Monday, 19 January 2015

The NSV Awards 2014 Category 3: Television

Hi all,

In contrast to books, television is a behemoth in my life. With 48 individual series watched, I found it truly impossible to pick just five. Even picking ten was a monumentally difficult task which forced me to exclude some of my favourite series’ of the year. So sorry Archer, Teen Wolf (which would’ve made it had I had a chance to finish s3 before the end of the year), Waiting For God, Nowhere Boys, Queer As Folk UK, Vikings (a particularly hard choice), Vicious, The Returned, Wizards Vs Aliens (another almost impossible exclusion), True Detective, United States Of Tara and Nashville. While all of these were excellent, they just didn’t have the same impact on my life as these 10 series’ did. Also, coincidentally, no shows which made my list last year are featured on this year’s list. So while the second seasons of American Horror Story, House Of Cards and the third season of Game Of Thrones were good, they just didn’t have that extra kick to make it a second year in a row. Oddly though, if last year had been a top 10, one of the shows would’ve made it. Whether any of these series’ return next year is unknown yet, but what I do know is that some of the series’ that I will be watching in 2015 are also up for grabs. These shows include Enlightened, Breaking Bad, The Mary Tyler Moore Show, Mad Men, Hannibal, Buffy The Vampire Slayer and Avatar: The Last Airbender, so it looks to be another excellent year in TV viewing ahead.
   It was also an excellent year in regards to anime, with the completion of some high-profile titles like Attack On Titan, but also the commencement of one of the longest running anime’s of all time in One Piece. I’ve also started to see a lot more web content, so this category ends with a few awards to them. All in all, this has been probably my greatest year of television viewing ever.
 

The Top 10 TV Series
1. Grey’s Anatomy
Status: Ongoing
No. Of Series: 11
Series’ Completed: 1-7
The most influential, most personal, most addictive show I’ve seen all year is also the one I’ve seen the most of by far. With seven seasons under my belt, I’ve had to force myself down to watching a season a month or I’d never get anything else done, but it didn’t start out that way. After watching the first season in January, I abandoned it until my boyfriend was hospitalised and then I haven’t looked back. Ostensibly about the lives of surgeons and their strange medical cases, it’s far more than that, it’s a series with such vast appeal that it’s impossible to ignore. It’s high-point is still the second season, where the personal lives of the doctors was reflected in the lives of the patients most accurately, but almost every season has been compulsively watchable. I say almost because the fourth season almost made me give up on the series completely before I received word that it got good again after that and it really did. I’m the first to admit that it’ not the best series ever made. It’s melodramatic and obvious and just a little bit trashy. It wrings every little moment of emotion until you’re crying just because they tell you to. But somehow it works and it works really, really well. It could be the use of songs, many of which I’d never heard of but some of which have become important at times I really needed a sad song and etched into my memory. It could be the cases, the stranger and more impossible the better, but most of all, I think it’s the characterisation. Meredith, the lead character, annoyed me until I realised she was just like me, all dark and twisty and broken. Her journey from pain to happiness has been inspirational and helped me fight my own depression. She saved the broken ones. Other characters like Bailey, Yang, Izzie, Karev and Callie have worked their way into my heart, simply because I’ve watched them change and grow over seven years, so much so that when the shooting happened at the end of season six, I felt their trauma and their terror. Grey’s Anatomy is a miracle which I’m so glad to have found.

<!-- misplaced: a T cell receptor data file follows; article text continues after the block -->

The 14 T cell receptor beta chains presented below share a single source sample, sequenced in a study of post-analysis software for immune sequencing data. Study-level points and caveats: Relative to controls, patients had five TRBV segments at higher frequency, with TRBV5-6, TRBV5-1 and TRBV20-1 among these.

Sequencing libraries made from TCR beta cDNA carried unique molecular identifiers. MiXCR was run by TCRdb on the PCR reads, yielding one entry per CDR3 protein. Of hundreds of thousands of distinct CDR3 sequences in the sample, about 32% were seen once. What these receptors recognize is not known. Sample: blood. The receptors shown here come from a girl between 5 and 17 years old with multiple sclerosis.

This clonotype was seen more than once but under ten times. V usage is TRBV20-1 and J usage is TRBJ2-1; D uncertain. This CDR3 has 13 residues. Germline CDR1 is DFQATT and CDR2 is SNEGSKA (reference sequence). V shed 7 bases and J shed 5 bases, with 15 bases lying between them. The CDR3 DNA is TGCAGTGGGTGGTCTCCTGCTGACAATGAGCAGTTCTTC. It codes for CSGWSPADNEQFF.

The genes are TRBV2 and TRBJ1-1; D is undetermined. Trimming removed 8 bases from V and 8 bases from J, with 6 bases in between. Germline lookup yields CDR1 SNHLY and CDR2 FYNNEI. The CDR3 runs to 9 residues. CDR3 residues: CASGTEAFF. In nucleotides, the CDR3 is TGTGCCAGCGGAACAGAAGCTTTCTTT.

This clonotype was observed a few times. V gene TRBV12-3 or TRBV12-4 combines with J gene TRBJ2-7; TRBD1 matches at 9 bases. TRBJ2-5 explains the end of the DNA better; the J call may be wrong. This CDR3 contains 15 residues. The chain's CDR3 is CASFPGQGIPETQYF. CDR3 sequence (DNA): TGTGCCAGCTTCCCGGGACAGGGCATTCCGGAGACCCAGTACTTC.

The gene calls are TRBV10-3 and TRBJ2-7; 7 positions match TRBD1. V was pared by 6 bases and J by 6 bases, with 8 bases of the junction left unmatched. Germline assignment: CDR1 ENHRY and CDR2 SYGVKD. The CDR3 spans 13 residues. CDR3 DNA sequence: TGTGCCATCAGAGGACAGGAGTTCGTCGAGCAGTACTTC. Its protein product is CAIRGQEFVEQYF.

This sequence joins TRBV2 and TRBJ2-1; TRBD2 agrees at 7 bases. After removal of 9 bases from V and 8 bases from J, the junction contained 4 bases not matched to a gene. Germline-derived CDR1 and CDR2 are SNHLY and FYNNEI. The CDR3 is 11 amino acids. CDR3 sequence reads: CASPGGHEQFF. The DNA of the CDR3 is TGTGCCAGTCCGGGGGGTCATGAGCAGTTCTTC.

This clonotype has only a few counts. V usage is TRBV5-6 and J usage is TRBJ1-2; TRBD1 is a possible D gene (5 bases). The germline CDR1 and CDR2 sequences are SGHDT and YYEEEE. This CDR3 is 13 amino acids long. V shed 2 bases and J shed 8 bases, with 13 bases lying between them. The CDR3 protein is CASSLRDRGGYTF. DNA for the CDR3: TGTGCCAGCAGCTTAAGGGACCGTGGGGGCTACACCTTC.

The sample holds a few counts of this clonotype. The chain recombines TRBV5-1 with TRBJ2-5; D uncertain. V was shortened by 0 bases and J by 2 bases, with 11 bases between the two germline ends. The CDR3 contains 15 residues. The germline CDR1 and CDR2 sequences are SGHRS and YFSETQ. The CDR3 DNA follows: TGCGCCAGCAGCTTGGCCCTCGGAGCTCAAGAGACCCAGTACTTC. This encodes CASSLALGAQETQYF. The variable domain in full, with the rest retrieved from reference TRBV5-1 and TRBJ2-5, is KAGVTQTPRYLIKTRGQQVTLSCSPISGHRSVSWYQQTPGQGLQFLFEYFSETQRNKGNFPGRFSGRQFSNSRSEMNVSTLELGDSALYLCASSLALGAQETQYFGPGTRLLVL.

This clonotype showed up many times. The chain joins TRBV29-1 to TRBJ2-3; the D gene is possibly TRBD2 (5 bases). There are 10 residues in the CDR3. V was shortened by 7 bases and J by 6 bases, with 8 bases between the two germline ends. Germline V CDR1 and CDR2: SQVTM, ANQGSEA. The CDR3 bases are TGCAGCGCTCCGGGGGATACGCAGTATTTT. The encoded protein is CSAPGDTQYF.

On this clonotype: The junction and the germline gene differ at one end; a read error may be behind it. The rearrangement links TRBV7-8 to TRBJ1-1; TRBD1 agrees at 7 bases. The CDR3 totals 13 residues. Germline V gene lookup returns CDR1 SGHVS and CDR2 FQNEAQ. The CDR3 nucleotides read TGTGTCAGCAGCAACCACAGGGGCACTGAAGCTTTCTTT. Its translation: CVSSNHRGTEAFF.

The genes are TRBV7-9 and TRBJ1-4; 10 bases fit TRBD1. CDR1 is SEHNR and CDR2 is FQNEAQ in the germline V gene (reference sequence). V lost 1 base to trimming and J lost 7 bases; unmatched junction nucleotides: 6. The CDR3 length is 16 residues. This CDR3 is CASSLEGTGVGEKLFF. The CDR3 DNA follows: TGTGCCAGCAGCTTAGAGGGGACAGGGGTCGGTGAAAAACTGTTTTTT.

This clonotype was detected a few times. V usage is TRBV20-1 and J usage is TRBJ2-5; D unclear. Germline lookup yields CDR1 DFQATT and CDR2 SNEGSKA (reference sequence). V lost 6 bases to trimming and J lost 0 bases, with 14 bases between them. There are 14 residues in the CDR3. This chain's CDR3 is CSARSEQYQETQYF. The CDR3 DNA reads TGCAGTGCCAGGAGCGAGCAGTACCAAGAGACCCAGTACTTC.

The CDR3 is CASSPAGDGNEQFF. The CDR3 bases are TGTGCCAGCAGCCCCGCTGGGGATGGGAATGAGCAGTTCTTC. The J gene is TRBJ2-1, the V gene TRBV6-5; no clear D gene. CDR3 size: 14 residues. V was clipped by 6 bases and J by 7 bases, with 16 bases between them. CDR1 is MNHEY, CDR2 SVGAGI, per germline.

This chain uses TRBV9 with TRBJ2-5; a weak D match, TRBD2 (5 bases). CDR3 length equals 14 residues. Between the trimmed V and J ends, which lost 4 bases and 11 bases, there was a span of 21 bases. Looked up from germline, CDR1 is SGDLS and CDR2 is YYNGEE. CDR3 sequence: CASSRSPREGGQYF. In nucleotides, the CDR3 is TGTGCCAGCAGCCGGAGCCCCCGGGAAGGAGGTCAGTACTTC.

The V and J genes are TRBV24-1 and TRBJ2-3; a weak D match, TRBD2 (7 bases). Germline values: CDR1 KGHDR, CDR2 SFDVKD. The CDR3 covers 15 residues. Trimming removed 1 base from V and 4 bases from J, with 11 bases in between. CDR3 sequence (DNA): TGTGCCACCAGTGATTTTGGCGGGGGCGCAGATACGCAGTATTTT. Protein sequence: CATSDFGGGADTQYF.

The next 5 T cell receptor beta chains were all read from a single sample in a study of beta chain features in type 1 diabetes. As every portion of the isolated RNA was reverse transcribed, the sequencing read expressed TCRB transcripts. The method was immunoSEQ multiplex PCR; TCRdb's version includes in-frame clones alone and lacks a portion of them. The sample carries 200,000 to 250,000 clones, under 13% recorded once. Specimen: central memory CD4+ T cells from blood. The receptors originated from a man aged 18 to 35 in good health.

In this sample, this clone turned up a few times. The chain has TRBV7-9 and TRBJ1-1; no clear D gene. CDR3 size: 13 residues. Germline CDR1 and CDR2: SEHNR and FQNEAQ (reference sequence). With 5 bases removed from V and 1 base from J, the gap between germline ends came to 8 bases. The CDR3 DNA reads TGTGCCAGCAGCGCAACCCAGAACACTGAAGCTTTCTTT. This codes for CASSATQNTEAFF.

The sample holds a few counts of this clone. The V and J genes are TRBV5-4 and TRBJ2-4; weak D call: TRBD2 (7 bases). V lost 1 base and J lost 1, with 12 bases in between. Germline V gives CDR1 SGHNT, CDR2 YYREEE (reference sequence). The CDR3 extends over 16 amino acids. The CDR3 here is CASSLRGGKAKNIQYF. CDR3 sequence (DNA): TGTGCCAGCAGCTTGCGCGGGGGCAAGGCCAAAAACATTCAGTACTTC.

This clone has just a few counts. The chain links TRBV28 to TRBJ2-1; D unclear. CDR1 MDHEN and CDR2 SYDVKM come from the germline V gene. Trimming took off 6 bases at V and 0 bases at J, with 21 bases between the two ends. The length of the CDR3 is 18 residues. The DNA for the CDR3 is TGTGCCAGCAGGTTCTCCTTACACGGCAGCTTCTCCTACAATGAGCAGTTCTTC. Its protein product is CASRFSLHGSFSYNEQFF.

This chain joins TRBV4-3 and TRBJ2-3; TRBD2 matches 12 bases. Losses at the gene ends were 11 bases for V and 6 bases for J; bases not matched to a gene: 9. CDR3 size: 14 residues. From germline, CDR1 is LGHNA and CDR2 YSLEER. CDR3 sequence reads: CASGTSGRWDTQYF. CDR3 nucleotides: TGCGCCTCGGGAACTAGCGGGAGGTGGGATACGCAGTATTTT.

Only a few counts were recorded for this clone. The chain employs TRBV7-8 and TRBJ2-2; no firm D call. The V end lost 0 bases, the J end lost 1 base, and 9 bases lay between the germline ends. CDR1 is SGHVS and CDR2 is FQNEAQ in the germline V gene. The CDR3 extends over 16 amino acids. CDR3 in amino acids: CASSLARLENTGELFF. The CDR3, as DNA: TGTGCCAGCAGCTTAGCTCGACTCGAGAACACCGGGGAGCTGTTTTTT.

Contrasting this to Private Practice, Grey’s troubled spin-off, is problematic. Taking Addison, one of my favourite characters, and placing her in a new place proved to be frustrating, bringing out her worst characteristics. Add to that the fact that I don’t like many of the characters like Naomi who’s the worst of the lot. She will be all about making a moralistic stand against abortion, for example, until her daughter gets pregnant and she wants her to have an abortion. It makes her seem pious and hateful. And she’s put forward as though she’s the moral centre of the program. And the characters I did like, Violet and Charlotte, are treated horrifically. It’s a frustrating experience, but I will stick with it until the bitter end. Shonda Rhimes, why you so mean?


2. Parks And Recreation
Status: Ongoing
No. Of Series: 6
Series’ Completed: 1-5
The most uplifting, most gleefully happy and wonderful show I’ve ever seen, Parks And Recreation is like watching pure joy. Unlike most sitcoms, it’s kind-hearted with all of the characters seeming to genuinely like one another. They have fun together which proves to be infectious. However, many of the people I’ve spoken to have told me they’ve only seen the first season of this glorious program and gave up on it. Please don’t do that. The second season is better and it just keeps improving exponentially until it became the series I most looked forward to viewing. I own every season of this show now (extremely rare for me to do because libraries are free) and I still re-watch some of my favourite episodes, many of which were helpful at times which tested my patience. Most of the seasons I watched while dad was in hospital and they kept me sane. Parks And Rec even added to my boyfriend and I’s story when we viewed the gay penguins episode. For months afterwards, we called each other little gay penguins. It was sort of adorable. In fact, writing about this after Grey’s Anatomy is an interesting experience, because while the former show has dumb plot developments and characters which I despised, this show got all of that out of the way early. After the departure of Mark Brandonoquitz, every member of the cast became my favourite character and every minute I spent with them was brilliant. To pick a favourite episode is another near impossible task, but the wedding would most definitely have to be up there. It was a beautiful tear-jerking episode that I adored. Sadly, this series is ending next year after its seventh season. This is heartbreaking to me and it will be a show that I will miss deeply, but it’s also one that I won’t forget. It’ll be something I re-watch whenever I’m feeling a bit down. Because in a way, it has a much harder task. It’s very easy to make someone feel sad, but it’s almost impossible to make them smile from ear to ear after every single episode.